Home-based office 'worth £25,000'

Freelance professionals who have an office in their home can push up the price of their property by at least £25,000, a new study reveals.

The self-employed and so-called ‘smart’ workers – employees who work from home – are potentially sitting on thousands of extra pounds simply by having an office in their house.

Such is the conclusion of an unprecedented study by Enterprise Nation, the group dedicated to home working, and Homefinder UK, the property specialist.

By comparing house prices across the UK, they found “it really does pay to work from home” because a study room, or an office massively increases the property’s value.

In one tested area, the researchers uncovered two similar houses that had an £80,000 difference in estimated value simply due to the presence of a fully functional office.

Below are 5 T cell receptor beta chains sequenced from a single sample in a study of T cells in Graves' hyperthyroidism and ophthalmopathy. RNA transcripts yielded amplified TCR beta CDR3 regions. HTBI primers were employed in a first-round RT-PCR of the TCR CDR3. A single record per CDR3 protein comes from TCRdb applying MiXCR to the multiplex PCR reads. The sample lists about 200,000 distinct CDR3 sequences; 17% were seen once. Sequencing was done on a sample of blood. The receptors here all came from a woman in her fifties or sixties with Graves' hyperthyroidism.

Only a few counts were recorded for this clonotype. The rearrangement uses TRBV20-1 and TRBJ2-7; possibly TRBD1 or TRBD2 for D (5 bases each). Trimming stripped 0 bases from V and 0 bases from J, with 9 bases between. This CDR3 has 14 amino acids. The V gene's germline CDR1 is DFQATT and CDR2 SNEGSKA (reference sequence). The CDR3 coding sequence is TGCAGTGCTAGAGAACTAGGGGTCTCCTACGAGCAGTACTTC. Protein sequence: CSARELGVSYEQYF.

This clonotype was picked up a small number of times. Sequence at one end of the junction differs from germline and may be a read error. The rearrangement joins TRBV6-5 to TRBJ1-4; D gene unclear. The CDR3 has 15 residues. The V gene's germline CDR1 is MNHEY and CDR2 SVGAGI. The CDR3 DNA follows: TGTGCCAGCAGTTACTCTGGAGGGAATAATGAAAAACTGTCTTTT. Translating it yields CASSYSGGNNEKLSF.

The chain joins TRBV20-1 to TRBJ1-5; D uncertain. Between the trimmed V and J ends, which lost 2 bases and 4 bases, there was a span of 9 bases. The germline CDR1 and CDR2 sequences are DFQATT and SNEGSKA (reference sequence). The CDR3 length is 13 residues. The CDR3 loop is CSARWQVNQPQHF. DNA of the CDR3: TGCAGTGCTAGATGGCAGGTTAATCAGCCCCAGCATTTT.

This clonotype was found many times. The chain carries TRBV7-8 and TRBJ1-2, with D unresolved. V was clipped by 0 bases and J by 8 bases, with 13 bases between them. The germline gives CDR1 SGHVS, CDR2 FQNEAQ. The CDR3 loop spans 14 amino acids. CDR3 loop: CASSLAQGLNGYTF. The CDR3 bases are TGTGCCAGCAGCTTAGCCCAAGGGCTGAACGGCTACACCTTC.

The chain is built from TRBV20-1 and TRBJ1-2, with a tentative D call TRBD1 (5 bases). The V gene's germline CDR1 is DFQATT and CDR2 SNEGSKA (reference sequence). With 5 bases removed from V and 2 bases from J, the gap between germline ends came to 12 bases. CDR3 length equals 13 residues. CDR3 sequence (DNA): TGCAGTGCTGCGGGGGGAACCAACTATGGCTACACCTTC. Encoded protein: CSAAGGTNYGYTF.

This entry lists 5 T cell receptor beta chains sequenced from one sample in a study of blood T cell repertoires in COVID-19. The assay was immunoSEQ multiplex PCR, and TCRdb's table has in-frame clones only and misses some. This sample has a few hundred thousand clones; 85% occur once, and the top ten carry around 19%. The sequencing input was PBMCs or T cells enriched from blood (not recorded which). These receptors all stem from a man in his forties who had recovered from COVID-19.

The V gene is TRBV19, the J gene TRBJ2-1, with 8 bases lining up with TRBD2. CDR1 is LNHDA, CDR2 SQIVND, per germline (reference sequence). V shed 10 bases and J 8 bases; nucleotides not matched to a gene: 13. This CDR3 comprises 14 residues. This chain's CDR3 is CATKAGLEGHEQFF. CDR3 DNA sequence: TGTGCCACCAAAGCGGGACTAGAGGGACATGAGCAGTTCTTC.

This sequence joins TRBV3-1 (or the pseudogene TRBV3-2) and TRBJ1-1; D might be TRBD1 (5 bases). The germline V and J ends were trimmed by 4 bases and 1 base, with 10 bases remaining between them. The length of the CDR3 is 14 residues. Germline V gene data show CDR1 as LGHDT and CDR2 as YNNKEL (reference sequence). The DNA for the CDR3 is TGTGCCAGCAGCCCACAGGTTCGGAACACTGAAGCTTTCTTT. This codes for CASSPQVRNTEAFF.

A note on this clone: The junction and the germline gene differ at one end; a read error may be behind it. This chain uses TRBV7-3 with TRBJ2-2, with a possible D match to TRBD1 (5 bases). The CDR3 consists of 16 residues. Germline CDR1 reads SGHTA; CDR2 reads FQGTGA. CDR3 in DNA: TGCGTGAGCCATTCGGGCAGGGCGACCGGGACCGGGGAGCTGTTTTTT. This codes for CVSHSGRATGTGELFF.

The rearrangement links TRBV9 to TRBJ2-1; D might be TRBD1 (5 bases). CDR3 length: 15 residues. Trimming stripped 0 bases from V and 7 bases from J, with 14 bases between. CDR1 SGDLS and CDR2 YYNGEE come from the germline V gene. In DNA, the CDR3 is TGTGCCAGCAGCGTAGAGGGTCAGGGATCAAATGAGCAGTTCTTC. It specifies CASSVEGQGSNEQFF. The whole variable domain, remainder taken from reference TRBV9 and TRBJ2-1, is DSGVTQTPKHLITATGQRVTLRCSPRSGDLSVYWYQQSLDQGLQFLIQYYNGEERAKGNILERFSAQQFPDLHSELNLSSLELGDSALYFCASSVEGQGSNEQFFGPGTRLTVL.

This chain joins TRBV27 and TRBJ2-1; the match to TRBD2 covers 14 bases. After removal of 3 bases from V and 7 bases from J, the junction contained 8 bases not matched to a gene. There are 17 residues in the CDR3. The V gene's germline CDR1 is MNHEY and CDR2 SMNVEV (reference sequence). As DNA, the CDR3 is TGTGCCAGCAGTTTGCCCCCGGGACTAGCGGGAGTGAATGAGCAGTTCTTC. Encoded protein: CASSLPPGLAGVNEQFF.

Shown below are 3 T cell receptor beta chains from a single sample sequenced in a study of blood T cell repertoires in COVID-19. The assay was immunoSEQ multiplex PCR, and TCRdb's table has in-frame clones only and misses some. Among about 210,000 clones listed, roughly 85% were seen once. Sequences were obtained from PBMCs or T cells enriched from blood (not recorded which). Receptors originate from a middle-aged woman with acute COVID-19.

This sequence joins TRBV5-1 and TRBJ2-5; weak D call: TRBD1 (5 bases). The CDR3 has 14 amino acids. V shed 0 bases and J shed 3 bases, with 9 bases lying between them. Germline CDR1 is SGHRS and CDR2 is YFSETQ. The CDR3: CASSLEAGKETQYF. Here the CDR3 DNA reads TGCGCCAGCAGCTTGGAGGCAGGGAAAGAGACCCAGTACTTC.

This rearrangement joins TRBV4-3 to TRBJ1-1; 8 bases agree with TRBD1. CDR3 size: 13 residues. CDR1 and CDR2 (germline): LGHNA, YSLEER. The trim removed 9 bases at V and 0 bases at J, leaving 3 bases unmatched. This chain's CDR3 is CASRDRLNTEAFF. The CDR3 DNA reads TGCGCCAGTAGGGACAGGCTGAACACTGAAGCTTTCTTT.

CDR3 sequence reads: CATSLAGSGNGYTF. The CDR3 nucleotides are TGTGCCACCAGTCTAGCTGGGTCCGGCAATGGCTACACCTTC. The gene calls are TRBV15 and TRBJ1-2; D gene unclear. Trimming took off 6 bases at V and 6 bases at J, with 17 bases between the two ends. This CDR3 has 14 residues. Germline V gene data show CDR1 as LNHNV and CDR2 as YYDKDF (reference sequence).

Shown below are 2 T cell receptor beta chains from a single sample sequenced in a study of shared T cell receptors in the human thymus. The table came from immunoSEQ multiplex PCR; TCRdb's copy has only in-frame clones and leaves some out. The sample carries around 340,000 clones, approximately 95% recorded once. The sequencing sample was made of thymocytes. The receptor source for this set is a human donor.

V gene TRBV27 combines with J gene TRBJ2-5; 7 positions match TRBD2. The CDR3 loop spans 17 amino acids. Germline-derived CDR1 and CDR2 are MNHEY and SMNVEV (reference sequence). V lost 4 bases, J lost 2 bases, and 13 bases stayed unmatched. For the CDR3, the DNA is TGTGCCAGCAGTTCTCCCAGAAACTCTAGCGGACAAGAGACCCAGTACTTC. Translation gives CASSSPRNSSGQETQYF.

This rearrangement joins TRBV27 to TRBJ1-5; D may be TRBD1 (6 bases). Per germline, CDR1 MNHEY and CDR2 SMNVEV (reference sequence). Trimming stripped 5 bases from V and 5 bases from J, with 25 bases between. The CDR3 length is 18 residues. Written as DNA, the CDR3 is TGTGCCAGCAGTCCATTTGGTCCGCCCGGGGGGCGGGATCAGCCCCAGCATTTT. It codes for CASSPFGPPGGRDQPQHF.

The lowest amount a home-based office contributes to a property’s overall value was a modest £2,450 – a significant saving for smart workers and start-ups alike.

“These results show that not only can you save on costs through working from home, you can also earn a significant sum, just through the rise in property value,” said Freya Bletsoe, director at Homefinder UK.

The study also found that having an office inside bricks and mortar is not the only way homeowners can increase the value of their property.

Nick Hopewell-Smith, chairman of Henley Garden Buildings Ltd, says his company’s garden offices can add between three and five per cent to the value of a conventional property.

According to estate agents, his exterior two-man outhouses, which start at around £6,995, have added more than twice the retail price onto the value of the home – an investment of almost £14,000.

Reflecting on the cost savings of both external and internal offices, Homefinder said in a statement, “If you had not thought about home-working before, then think again.”



 

19th May 2006

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